We really need to have a better way to save these things...both the memories and the artifacts...thankfully there *are* academic packrats like you :)

i'm still thinking about this, and the wave theory does break down at some points, but i found it useful.

Cathexys said these authors named were from "The Professionals?" Is that Bodie/Doyle? Have I got that right?

I'm pretty sure that M Fae was writing for the Circuit (and those stories were only distributed by mail to a limited circle - never at conventions in the UK) in the late 1980s. But UK Pros fandom was odd, entirely slash, and entirely underground for at least the first 3 years while the series was still airing.

Blake's Seven fandom was even odder since it was limited to het and gen until the mid-80s. I wonder whether these 'waves' depend on the type of fandom, or the influence of the internets.
princessofgeeks: I wonder that, too! Everything moved much more slowly and methodically, and depended more on face to face, before the net, that's for sure. change was slower, and the various fanfic fandoms were much less aware of each other.

The Professionals, yes, and Bodie/Doyle. At the time I fell into it, it was pretty widely known as being "mostly slash, you know..."--often said with varying degrees of deprecation or disdain, depending. Those of us who knew we liked slash, though, just smirked and quietly traded addresses of zine editors we knew.

The slash zines often were to be found under the dealers' tables at the cons then, and you needed to ask for them.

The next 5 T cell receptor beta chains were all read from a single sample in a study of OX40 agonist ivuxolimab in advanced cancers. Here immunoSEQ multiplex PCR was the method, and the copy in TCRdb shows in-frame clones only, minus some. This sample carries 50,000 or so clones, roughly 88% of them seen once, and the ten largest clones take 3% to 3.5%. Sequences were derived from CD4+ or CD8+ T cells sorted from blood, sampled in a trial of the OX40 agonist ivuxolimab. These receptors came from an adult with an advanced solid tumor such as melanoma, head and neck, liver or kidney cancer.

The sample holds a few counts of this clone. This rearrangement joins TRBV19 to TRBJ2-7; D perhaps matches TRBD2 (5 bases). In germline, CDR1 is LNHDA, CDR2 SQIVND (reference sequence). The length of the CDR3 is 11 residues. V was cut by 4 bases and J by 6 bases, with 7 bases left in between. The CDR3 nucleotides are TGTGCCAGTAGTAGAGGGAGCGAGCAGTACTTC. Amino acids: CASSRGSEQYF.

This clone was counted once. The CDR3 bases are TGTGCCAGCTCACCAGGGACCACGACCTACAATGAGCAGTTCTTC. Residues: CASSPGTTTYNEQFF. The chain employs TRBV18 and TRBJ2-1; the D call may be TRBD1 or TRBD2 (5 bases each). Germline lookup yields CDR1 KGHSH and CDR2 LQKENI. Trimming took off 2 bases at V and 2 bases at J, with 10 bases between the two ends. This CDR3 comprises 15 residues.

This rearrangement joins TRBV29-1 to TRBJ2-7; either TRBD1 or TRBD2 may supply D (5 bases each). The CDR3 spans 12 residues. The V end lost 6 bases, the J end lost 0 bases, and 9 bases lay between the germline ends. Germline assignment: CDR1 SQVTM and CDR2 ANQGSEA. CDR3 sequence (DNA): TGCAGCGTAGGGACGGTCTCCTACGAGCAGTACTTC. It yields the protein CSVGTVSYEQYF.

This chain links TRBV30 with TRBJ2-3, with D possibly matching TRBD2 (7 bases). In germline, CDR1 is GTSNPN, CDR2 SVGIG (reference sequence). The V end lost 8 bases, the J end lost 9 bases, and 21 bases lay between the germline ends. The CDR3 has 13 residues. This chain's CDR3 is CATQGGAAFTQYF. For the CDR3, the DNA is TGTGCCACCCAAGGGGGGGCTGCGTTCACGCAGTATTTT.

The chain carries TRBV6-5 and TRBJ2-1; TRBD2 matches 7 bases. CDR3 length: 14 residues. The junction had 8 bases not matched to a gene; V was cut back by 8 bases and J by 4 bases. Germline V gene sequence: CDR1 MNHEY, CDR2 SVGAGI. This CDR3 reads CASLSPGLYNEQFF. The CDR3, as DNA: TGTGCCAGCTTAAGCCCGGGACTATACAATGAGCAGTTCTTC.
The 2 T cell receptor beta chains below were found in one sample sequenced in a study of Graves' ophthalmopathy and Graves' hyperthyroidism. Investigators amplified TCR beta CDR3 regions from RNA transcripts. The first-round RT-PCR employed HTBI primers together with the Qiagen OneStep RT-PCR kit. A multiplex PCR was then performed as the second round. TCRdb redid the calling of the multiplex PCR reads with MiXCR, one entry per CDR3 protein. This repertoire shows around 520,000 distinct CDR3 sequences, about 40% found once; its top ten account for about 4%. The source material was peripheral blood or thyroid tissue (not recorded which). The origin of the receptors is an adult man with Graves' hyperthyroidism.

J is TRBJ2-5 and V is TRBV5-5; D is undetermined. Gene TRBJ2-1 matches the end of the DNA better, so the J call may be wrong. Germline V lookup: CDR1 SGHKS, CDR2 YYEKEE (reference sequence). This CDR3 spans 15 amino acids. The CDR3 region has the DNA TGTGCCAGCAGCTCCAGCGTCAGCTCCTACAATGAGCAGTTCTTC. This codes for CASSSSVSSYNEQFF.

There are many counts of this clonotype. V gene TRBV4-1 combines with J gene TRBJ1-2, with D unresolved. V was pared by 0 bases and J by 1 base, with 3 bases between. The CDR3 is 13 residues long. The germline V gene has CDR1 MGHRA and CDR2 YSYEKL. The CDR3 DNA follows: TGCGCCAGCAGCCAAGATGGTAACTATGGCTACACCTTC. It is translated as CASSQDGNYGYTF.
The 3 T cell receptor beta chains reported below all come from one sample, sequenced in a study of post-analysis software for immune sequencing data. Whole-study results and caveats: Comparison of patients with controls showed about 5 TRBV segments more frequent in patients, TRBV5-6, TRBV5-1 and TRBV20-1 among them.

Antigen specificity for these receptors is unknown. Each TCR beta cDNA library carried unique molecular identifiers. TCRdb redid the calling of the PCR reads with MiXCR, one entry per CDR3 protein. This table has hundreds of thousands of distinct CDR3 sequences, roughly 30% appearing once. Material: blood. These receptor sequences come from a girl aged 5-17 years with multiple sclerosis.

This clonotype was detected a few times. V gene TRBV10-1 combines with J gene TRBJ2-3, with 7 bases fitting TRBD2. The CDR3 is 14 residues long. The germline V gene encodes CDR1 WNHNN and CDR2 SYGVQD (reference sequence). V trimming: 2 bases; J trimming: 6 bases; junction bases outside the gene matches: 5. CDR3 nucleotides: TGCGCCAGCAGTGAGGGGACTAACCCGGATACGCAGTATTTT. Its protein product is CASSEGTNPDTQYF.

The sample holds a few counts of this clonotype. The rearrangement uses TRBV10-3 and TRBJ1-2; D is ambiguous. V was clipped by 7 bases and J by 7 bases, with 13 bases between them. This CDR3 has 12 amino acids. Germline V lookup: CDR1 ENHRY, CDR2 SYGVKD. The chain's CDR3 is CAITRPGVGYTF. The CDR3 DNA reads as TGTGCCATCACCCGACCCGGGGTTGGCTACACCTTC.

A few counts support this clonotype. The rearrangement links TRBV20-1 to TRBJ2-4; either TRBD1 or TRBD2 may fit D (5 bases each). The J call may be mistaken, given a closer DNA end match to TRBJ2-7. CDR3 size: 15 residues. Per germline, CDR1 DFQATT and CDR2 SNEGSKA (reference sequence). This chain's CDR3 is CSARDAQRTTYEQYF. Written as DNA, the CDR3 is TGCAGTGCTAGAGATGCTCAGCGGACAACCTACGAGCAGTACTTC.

I'm thinking fondly of "Professional Dreamer" by Pam Rose, right now, and wondering if I could find it if I went a-digging. It was AU, and a fun one.

See, now this is the wave theory concept I'm more familiar with -- though my initial exposure to wave theory was back in 2006 (Old Fandom, New Fandom, and melodrama) and involved the differences between zine fandom, mailing list & usenet fandom, and lj fandom.

Zine fic tended to be either first time slash, an action gen plot, or a combination of the two, was generally long, invariably contained h/c (or at least, all the good ones do), and was all about the character love and emotional gratification.

Mailing lists and listservs allowed for faster communication, more fan-to-fan interaction, and the beginning of posting WiPs. Long serial fics doled out in shirt doses, with plot and again, h/c, were the rule (the fic often reads about the same as far as emotional satisfaction goes; it's the dynamics of fan interaction that have changed). As far as I'm aware, listservs were also the place where headers and labels were polularised. Fic from lists was often posted on personal webpages.